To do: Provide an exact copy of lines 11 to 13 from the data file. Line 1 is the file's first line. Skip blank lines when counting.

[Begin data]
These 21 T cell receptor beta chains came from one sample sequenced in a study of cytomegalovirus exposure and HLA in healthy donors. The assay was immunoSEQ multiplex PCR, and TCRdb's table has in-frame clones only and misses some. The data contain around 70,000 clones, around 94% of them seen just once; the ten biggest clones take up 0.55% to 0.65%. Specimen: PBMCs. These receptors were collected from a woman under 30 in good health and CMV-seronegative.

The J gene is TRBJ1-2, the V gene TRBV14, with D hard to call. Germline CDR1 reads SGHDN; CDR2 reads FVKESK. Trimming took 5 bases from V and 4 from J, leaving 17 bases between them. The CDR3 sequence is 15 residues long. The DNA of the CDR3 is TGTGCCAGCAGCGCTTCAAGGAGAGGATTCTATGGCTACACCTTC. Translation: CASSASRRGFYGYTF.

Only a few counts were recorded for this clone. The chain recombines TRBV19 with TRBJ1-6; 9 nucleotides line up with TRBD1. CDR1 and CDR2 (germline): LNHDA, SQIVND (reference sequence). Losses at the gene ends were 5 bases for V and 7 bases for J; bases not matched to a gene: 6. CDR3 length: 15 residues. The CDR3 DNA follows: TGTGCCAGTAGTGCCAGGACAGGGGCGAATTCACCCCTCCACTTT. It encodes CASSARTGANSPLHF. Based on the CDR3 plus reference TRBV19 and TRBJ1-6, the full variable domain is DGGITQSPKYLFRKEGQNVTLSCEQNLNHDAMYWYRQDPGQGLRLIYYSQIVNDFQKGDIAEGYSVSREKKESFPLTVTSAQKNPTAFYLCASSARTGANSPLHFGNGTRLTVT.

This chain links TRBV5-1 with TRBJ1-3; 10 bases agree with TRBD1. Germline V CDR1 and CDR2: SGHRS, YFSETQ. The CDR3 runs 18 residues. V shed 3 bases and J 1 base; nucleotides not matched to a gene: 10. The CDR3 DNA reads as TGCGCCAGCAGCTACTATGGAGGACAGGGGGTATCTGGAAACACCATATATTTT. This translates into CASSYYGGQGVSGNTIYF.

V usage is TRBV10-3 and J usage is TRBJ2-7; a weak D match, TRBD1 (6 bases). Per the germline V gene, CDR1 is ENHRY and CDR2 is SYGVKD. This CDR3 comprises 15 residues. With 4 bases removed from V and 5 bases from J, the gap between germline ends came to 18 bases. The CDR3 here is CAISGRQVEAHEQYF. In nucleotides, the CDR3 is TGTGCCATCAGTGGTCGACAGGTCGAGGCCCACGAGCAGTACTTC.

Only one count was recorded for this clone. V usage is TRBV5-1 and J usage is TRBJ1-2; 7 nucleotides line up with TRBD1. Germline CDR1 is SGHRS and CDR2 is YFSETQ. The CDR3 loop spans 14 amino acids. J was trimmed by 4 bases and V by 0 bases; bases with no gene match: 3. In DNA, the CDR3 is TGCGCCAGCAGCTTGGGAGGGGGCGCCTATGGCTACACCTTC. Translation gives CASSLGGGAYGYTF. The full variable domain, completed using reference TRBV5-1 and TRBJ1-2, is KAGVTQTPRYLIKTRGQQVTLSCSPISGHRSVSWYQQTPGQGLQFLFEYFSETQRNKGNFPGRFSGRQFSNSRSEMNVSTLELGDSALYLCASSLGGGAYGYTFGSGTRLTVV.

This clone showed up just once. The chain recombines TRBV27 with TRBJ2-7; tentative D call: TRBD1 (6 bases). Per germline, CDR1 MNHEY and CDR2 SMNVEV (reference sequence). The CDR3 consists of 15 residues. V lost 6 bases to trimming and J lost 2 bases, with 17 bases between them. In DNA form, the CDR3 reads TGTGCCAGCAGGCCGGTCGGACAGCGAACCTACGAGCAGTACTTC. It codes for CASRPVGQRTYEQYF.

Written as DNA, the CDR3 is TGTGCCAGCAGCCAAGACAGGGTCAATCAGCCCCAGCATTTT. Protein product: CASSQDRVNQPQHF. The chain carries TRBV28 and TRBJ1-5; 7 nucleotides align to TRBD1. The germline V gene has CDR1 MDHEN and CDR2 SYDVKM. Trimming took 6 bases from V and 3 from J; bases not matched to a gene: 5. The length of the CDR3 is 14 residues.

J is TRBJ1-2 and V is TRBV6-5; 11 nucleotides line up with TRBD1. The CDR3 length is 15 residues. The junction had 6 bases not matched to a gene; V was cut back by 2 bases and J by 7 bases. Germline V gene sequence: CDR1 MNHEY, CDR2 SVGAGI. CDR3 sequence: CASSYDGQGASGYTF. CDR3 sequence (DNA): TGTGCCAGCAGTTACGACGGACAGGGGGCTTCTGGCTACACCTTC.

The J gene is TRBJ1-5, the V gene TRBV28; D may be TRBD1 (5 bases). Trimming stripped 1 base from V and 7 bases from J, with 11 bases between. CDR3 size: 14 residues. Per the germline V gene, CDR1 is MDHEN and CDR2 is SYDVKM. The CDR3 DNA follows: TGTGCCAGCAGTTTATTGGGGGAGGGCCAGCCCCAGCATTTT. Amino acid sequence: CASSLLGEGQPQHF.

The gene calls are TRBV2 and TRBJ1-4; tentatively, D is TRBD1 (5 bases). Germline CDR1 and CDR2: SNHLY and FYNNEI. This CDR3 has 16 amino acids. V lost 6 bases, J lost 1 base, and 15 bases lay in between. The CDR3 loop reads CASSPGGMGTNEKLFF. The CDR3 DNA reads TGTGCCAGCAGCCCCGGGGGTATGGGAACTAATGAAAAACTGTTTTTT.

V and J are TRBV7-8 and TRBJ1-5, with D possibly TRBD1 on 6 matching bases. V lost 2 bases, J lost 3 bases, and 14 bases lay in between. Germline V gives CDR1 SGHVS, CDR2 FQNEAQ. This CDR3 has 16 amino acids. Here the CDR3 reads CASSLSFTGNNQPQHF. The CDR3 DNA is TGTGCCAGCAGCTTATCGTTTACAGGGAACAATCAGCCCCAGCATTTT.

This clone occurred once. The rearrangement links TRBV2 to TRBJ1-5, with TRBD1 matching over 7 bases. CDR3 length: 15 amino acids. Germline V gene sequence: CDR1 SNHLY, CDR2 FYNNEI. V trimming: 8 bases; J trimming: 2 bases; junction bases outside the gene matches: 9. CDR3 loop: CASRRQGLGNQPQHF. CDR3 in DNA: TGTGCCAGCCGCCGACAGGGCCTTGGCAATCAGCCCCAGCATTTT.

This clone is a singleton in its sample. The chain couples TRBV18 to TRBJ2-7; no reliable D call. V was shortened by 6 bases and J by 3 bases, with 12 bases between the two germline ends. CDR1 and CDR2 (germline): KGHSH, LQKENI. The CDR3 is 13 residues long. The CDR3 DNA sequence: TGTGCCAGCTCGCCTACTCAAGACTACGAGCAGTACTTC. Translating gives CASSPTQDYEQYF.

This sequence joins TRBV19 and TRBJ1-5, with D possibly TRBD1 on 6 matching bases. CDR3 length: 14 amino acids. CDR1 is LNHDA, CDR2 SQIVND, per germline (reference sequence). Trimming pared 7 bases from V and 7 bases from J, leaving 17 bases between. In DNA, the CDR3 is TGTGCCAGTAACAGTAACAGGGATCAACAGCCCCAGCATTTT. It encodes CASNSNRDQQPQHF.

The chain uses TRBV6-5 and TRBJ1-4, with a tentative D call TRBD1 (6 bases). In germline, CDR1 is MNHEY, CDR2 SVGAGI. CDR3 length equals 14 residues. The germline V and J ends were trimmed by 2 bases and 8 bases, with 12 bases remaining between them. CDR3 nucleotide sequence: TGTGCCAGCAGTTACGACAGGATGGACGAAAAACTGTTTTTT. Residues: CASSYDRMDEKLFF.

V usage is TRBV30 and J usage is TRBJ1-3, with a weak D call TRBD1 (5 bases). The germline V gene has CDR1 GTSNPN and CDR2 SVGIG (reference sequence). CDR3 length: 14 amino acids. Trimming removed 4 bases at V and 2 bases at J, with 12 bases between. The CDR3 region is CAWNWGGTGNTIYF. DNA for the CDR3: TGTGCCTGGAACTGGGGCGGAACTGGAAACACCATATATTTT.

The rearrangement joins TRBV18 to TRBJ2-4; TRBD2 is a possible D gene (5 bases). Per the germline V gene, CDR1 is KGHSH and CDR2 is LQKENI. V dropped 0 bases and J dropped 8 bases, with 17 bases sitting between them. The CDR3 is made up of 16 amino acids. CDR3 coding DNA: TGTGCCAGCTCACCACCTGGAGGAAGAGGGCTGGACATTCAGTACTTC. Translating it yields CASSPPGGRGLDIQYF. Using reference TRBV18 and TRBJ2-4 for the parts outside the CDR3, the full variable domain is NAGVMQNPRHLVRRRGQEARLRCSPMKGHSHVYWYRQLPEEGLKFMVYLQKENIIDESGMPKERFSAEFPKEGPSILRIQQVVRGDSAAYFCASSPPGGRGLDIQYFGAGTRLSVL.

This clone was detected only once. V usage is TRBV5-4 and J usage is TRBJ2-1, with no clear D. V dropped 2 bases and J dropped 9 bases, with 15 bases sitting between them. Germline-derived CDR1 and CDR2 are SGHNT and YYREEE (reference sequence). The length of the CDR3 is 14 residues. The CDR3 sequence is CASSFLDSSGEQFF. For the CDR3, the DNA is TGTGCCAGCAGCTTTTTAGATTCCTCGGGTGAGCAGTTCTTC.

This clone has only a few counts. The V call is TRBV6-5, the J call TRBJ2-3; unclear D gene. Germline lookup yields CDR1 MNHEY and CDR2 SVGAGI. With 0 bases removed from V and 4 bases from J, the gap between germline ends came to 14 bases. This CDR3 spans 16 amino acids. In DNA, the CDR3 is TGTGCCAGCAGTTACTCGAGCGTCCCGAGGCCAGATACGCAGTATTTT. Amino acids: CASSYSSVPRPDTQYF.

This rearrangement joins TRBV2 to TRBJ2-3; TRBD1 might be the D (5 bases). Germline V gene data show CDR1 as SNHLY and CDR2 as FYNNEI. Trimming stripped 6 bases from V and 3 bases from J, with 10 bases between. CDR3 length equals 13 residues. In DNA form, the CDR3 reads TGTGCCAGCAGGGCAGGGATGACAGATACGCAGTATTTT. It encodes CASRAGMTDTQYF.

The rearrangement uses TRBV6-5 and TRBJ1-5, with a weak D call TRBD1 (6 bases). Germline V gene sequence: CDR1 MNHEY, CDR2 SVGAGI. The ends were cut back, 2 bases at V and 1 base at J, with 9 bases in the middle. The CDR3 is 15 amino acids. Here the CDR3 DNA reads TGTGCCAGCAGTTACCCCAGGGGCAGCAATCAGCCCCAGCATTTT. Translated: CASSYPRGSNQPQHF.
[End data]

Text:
The gene calls are TRBV2 and TRBJ1-4; tentatively, D is TRBD1 (5 bases). Germline CDR1 and CDR2: SNHLY and FYNNEI. This CDR3 has 16 amino acids. V lost 6 bases, J lost 1 base, and 15 bases lay in between. The CDR3 loop reads CASSPGGMGTNEKLFF. The CDR3 DNA reads TGTGCCAGCAGCCCCGGGGGTATGGGAACTAATGAAAAACTGTTTTTT.

V and J are TRBV7-8 and TRBJ1-5, with D possibly TRBD1 on 6 matching bases. V lost 2 bases, J lost 3 bases, and 14 bases lay in between. Germline V gives CDR1 SGHVS, CDR2 FQNEAQ. This CDR3 has 16 amino acids. Here the CDR3 reads CASSLSFTGNNQPQHF. The CDR3 DNA is TGTGCCAGCAGCTTATCGTTTACAGGGAACAATCAGCCCCAGCATTTT.

This clone occurred once. The rearrangement links TRBV2 to TRBJ1-5, with TRBD1 matching over 7 bases. CDR3 length: 15 amino acids. Germline V gene sequence: CDR1 SNHLY, CDR2 FYNNEI. V trimming: 8 bases; J trimming: 2 bases; junction bases outside the gene matches: 9. CDR3 loop: CASRRQGLGNQPQHF. CDR3 in DNA: TGTGCCAGCCGCCGACAGGGCCTTGGCAATCAGCCCCAGCATTTT.